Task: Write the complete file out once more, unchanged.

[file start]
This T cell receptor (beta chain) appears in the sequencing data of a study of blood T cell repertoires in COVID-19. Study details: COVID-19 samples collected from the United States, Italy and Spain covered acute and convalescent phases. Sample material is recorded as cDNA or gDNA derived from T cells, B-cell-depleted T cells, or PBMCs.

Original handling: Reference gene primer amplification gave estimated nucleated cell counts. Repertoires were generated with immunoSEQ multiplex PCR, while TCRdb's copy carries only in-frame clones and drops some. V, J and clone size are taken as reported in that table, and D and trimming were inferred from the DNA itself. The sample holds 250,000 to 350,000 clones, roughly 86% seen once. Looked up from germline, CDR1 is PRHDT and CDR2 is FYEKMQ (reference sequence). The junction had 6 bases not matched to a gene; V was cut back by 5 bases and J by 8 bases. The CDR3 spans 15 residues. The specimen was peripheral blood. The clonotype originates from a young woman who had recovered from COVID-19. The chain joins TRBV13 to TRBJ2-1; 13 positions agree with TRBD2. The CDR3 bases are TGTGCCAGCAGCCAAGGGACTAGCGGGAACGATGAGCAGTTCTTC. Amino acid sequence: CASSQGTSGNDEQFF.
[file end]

This T cell receptor (beta chain) appears in the sequencing data of a study of blood T cell repertoires in COVID-19. Study details: COVID-19 samples collected from the United States, Italy and Spain covered acute and convalescent phases. Sample material is recorded as cDNA or gDNA derived from T cells, B-cell-depleted T cells, or PBMCs.

Original handling: Reference gene primer amplification gave estimated nucleated cell counts. Repertoires were generated with immunoSEQ multiplex PCR, while TCRdb's copy carries only in-frame clones and drops some. V, J and clone size are taken as reported in that table, and D and trimming were inferred from the DNA itself. The sample holds 250,000 to 350,000 clones, roughly 86% seen once. Looked up from germline, CDR1 is PRHDT and CDR2 is FYEKMQ (reference sequence). The junction had 6 bases not matched to a gene; V was cut back by 5 bases and J by 8 bases. The CDR3 spans 15 residues. The specimen was peripheral blood. The clonotype originates from a young woman who had recovered from COVID-19. The chain joins TRBV13 to TRBJ2-1; 13 positions agree with TRBD2. The CDR3 bases are TGTGCCAGCAGCCAAGGGACTAGCGGGAACGATGAGCAGTTCTTC. Amino acid sequence: CASSQGTSGNDEQFF.